Figure 1. View of Turin. Photo by Henry Martin, 26.03.2018
Figure 2. Museo Egizio. Photo by Henry Martin, 26.03.2018
Figure 3. Museo Egizio. Photo by Henry Martin, 26.03.2018
Figure 4. Museo Egizio. Photo by Henry Martin, 26.03.2018
Deliss, and many others, might also label this museum's collections as contentious, a key term in the literature on restitution. There are many reasons why objects can be contentious (and their contexts of contention differ) but in a nutshell, most items in ethnographic museums have incomplete biographies (known in the art world as provenance) and were taken* from their home countries during military campaigns (in the case of items in the Museo Egizio) or Colonial rule; both of which were (and are) inherently violent and racist. The objects then, are inextricable from a history of violence and, in many cases the rigid and imprisoned figures in museums (see Figures 2–4) correspond to the enslaved and disappeared bodies of their makers. This simple fact and metaphor are hidden in plain sight within, and by the disciplines of, anthropology, art history, and academia, with their prima facie objectivity. Once these simple facts are acknowledged it is impossible to un-see the serial number/label, like a noose, around the neck of the brown bodies in Figure 3, and impossible to ignore the subjects of restitution and remediation.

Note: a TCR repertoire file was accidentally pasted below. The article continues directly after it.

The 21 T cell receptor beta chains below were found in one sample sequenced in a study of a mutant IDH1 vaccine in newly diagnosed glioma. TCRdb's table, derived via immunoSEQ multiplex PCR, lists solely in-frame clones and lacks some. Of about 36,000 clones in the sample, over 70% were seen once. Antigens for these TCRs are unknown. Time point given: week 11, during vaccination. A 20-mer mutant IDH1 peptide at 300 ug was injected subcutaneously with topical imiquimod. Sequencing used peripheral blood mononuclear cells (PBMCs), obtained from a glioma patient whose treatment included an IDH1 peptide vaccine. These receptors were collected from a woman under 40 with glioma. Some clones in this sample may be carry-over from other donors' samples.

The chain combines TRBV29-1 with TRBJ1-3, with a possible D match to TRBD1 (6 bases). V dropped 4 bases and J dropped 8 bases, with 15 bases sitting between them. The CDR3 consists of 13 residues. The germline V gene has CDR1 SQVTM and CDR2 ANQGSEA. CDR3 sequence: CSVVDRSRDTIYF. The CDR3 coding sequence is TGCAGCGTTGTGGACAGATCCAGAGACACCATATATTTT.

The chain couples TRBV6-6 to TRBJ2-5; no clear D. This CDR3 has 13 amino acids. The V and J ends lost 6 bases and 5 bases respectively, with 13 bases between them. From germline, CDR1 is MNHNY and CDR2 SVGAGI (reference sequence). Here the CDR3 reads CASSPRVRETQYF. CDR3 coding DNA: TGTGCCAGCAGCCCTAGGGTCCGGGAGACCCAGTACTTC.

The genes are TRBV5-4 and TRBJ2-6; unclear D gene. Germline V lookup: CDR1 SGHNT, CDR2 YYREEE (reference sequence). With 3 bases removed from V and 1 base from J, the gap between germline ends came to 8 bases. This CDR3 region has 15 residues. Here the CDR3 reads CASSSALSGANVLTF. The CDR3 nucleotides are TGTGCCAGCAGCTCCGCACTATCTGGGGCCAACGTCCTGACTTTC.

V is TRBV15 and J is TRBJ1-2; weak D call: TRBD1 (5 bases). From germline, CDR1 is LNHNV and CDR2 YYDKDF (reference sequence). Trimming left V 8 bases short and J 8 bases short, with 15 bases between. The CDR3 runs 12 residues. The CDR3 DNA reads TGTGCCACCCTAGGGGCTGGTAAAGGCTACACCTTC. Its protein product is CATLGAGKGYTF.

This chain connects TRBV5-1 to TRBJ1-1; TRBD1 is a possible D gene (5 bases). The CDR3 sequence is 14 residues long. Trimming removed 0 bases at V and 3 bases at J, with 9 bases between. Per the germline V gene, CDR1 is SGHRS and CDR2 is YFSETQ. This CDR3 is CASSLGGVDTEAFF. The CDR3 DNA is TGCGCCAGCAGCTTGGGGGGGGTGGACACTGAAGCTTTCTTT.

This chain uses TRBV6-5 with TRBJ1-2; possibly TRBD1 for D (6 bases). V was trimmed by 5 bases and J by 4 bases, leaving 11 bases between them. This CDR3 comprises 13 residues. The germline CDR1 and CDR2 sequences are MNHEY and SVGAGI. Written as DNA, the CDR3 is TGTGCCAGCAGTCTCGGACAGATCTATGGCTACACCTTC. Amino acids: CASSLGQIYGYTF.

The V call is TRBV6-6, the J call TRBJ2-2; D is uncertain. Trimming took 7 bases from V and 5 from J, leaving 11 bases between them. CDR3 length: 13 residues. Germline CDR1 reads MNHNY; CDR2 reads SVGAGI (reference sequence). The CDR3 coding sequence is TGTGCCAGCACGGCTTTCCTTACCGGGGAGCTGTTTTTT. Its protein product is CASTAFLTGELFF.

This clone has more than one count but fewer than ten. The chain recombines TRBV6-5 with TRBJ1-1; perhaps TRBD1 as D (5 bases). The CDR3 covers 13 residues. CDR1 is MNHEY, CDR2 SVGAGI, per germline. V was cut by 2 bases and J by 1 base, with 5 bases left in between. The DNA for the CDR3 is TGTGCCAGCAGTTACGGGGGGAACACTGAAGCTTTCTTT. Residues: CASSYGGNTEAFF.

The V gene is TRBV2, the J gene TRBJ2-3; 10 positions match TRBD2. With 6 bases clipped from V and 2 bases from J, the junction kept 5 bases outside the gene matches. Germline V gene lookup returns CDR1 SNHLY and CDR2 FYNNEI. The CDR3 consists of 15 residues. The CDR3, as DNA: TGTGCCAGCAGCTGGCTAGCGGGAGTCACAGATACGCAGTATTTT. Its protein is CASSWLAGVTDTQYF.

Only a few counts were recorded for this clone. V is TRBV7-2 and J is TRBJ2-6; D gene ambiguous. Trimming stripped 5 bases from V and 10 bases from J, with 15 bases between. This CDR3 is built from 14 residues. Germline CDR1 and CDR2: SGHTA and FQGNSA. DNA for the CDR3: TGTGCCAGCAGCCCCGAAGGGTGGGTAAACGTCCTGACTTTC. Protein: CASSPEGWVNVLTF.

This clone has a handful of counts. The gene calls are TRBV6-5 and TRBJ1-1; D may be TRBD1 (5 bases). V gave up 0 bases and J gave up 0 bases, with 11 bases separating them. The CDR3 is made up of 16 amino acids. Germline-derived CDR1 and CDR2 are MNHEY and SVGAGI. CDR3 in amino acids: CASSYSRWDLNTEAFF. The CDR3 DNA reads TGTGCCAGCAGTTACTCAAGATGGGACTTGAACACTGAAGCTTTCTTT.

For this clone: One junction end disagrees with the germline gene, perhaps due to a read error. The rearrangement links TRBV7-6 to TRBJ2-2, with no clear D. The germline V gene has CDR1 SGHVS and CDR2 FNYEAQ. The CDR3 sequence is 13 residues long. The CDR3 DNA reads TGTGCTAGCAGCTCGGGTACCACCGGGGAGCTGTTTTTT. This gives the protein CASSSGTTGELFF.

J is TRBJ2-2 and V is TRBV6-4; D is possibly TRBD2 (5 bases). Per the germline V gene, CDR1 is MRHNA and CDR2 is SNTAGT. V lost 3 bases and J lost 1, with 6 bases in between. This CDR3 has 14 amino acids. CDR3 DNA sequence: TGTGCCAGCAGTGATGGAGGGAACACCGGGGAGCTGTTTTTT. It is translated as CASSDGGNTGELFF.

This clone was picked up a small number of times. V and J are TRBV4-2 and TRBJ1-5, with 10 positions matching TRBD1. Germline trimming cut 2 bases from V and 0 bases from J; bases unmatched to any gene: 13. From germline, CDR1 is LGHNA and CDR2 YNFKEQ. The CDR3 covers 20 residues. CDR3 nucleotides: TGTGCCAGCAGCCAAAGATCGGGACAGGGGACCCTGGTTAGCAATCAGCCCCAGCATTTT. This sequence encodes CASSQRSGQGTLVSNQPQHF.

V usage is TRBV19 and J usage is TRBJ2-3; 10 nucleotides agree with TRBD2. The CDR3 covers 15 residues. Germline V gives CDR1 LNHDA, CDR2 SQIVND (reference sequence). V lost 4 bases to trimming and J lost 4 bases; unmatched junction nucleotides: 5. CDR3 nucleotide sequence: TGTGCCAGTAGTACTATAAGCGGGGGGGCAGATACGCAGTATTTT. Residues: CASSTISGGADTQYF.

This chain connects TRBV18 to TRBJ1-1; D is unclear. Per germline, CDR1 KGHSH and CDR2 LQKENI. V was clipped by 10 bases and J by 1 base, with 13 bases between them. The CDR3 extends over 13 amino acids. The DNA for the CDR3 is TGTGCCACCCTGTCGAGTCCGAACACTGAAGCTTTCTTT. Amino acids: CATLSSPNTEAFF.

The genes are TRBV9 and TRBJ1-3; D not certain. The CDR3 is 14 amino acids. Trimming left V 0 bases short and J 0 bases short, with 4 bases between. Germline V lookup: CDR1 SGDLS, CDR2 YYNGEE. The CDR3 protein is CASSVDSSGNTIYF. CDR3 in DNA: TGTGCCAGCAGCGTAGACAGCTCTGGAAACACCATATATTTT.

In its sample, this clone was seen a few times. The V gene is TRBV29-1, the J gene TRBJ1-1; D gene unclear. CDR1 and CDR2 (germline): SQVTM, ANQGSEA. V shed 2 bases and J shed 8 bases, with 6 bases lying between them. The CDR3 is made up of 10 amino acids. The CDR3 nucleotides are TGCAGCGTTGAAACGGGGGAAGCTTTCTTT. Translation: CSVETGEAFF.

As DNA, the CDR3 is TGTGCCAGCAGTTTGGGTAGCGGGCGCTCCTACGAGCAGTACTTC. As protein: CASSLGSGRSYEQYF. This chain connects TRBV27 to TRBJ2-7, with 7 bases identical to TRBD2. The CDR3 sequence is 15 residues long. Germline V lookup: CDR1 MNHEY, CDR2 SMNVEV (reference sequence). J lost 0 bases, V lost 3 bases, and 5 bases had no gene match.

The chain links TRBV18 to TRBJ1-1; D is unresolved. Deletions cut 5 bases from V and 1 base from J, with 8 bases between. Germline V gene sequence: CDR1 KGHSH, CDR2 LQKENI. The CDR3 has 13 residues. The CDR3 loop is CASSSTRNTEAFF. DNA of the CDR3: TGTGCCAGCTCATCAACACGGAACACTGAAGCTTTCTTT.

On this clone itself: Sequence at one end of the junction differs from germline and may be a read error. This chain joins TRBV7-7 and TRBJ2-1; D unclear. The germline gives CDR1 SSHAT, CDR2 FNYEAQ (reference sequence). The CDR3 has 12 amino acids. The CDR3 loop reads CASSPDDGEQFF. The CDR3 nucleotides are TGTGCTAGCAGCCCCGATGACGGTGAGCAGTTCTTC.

[*For taken, insert any of the following words: looted, stolen, smuggled, circulated, bought (legally, though often under duress, and for small sums), exchanged, damaged, lost, destroyed etc. etc.].